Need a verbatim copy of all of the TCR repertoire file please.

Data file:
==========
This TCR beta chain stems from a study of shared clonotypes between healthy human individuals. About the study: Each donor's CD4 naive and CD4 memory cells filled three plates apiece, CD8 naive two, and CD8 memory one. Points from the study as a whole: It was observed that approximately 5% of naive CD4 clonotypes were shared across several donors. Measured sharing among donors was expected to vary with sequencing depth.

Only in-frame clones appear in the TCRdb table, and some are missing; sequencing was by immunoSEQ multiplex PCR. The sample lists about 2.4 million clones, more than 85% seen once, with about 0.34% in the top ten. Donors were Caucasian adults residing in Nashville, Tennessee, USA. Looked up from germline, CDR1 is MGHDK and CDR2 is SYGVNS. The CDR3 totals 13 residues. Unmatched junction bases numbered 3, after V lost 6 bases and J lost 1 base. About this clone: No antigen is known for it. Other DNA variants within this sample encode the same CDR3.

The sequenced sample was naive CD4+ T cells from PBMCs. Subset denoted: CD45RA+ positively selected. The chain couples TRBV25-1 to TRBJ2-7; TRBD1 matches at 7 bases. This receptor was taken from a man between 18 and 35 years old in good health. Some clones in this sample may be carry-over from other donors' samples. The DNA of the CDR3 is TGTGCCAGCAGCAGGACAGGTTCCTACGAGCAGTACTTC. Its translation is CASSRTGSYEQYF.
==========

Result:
This TCR beta chain stems from a study of shared clonotypes between healthy human individuals. About the study: Each donor's CD4 naive and CD4 memory cells filled three plates apiece, CD8 naive two, and CD8 memory one. Points from the study as a whole: It was observed that approximately 5% of naive CD4 clonotypes were shared across several donors. Measured sharing among donors was expected to vary with sequencing depth.

Only in-frame clones appear in the TCRdb table, and some are missing; sequencing was by immunoSEQ multiplex PCR. The sample lists about 2.4 million clones, more than 85% seen once, with about 0.34% in the top ten. Donors were Caucasian adults residing in Nashville, Tennessee, USA. Looked up from germline, CDR1 is MGHDK and CDR2 is SYGVNS. The CDR3 totals 13 residues. Unmatched junction bases numbered 3, after V lost 6 bases and J lost 1 base. About this clone: No antigen is known for it. Other DNA variants within this sample encode the same CDR3.

The sequenced sample was naive CD4+ T cells from PBMCs. Subset denoted: CD45RA+ positively selected. The chain couples TRBV25-1 to TRBJ2-7; TRBD1 matches at 7 bases. This receptor was taken from a man between 18 and 35 years old in good health. Some clones in this sample may be carry-over from other donors' samples. The DNA of the CDR3 is TGTGCCAGCAGCAGGACAGGTTCCTACGAGCAGTACTTC. Its translation is CASSRTGSYEQYF.